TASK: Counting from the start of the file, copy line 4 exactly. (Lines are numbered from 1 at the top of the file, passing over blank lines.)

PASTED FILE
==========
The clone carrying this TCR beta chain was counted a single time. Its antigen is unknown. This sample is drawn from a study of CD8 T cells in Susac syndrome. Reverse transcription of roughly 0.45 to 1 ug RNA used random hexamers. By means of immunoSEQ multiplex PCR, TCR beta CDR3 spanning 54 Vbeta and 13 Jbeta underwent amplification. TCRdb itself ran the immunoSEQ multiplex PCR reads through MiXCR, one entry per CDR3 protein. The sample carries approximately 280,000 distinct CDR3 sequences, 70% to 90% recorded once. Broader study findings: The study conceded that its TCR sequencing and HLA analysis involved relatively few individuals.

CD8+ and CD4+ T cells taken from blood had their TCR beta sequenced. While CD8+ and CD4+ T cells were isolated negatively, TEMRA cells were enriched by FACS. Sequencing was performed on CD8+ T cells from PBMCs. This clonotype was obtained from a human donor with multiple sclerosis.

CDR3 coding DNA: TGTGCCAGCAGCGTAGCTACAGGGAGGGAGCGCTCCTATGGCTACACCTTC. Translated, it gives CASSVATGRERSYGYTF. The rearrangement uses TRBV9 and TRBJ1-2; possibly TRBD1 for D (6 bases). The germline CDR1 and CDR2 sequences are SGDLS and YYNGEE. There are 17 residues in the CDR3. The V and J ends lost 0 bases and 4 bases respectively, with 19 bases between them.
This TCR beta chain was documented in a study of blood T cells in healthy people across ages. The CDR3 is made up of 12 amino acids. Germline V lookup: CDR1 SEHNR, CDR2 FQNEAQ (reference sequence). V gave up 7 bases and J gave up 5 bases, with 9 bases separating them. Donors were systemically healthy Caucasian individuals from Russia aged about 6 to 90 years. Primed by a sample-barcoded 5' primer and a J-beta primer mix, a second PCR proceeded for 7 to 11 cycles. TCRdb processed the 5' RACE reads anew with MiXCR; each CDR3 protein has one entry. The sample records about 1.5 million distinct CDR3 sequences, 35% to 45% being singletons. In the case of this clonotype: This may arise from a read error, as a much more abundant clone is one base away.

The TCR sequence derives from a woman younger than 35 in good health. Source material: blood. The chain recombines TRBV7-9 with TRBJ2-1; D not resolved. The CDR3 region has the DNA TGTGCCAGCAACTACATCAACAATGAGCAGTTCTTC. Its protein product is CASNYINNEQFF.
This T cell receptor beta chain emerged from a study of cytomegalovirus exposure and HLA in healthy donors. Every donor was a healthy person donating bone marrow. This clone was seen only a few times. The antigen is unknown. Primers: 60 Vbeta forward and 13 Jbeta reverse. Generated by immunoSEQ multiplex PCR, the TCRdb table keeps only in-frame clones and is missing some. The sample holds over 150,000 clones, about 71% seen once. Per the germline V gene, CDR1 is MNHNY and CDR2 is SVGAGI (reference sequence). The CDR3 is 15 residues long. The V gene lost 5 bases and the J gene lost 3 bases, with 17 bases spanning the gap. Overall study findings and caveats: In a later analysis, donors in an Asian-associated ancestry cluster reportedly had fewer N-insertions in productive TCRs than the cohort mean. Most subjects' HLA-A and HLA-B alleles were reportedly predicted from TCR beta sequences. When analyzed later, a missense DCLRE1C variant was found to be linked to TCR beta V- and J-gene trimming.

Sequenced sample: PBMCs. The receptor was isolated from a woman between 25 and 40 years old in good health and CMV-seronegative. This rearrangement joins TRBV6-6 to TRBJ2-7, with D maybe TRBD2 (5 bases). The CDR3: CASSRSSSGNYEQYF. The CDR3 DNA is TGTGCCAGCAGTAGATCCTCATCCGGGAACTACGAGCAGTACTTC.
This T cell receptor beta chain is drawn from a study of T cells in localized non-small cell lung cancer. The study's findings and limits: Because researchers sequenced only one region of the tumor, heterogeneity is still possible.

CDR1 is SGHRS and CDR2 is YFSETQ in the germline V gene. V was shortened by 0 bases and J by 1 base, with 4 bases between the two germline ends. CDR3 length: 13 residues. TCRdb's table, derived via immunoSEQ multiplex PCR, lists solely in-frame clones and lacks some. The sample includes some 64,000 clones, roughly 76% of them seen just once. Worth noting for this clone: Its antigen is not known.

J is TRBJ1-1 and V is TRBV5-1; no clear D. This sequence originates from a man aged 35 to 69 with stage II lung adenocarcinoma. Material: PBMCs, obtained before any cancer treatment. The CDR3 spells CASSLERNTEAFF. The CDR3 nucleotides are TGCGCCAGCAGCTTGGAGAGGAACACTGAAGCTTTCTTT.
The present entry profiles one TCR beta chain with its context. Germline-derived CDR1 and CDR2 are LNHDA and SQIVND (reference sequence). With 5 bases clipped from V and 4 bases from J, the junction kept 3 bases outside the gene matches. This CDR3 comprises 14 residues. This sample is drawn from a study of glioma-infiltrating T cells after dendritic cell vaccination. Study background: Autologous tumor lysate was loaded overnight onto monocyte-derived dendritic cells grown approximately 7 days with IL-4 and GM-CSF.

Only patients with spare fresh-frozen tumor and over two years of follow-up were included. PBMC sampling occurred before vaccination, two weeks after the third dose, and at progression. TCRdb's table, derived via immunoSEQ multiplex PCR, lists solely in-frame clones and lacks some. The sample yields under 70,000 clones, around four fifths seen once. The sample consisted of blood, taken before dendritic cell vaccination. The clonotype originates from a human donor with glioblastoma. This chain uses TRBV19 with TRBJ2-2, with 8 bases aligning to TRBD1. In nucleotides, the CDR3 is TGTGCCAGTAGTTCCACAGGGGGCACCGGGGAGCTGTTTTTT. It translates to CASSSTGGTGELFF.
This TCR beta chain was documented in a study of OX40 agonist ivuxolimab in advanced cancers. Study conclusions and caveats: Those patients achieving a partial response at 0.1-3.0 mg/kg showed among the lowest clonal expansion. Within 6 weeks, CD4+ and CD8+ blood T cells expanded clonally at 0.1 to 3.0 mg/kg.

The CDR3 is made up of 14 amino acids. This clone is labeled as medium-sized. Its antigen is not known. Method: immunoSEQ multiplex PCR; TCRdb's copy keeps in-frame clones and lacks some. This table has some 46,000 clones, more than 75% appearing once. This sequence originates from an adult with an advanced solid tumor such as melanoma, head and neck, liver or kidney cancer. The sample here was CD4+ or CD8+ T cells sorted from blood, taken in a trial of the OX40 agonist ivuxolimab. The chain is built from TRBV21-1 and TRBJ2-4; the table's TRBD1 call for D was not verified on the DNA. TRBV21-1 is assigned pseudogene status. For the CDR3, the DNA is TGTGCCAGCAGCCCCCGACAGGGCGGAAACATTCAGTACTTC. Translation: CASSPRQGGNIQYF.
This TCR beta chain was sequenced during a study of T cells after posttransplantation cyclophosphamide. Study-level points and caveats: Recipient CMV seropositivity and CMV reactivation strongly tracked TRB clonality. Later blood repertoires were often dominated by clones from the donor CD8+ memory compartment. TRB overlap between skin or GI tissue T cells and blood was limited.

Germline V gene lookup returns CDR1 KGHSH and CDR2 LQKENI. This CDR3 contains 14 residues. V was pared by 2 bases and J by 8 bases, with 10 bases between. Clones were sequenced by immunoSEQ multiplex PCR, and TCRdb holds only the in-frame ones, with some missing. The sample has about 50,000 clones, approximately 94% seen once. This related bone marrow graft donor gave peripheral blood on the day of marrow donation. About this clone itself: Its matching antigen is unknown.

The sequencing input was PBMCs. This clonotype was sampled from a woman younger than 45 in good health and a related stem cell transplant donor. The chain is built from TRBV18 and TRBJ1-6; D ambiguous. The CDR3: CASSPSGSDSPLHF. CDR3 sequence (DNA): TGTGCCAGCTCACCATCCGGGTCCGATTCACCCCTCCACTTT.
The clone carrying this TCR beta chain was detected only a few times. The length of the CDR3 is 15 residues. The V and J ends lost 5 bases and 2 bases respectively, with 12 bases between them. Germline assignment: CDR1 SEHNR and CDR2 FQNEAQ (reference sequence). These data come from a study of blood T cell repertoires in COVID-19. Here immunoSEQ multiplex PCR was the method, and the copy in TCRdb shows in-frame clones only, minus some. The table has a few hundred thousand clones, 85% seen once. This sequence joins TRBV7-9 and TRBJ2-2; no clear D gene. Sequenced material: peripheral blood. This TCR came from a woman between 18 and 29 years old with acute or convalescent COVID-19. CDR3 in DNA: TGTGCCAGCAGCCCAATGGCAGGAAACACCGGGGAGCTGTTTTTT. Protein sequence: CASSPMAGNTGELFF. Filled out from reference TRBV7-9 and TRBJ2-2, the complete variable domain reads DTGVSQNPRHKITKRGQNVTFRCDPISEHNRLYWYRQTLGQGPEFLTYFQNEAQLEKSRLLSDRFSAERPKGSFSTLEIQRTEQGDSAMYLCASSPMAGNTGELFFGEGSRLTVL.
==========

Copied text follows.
This TCR beta chain was documented in a study of blood T cells in healthy people across ages. The CDR3 is made up of 12 amino acids. Germline V lookup: CDR1 SEHNR, CDR2 FQNEAQ (reference sequence). V gave up 7 bases and J gave up 5 bases, with 9 bases separating them. Donors were systemically healthy Caucasian individuals from Russia aged about 6 to 90 years. Primed by a sample-barcoded 5' primer and a J-beta primer mix, a second PCR proceeded for 7 to 11 cycles. TCRdb processed the 5' RACE reads anew with MiXCR; each CDR3 protein has one entry. The sample records about 1.5 million distinct CDR3 sequences, 35% to 45% being singletons. In the case of this clonotype: This may arise from a read error, as a much more abundant clone is one base away.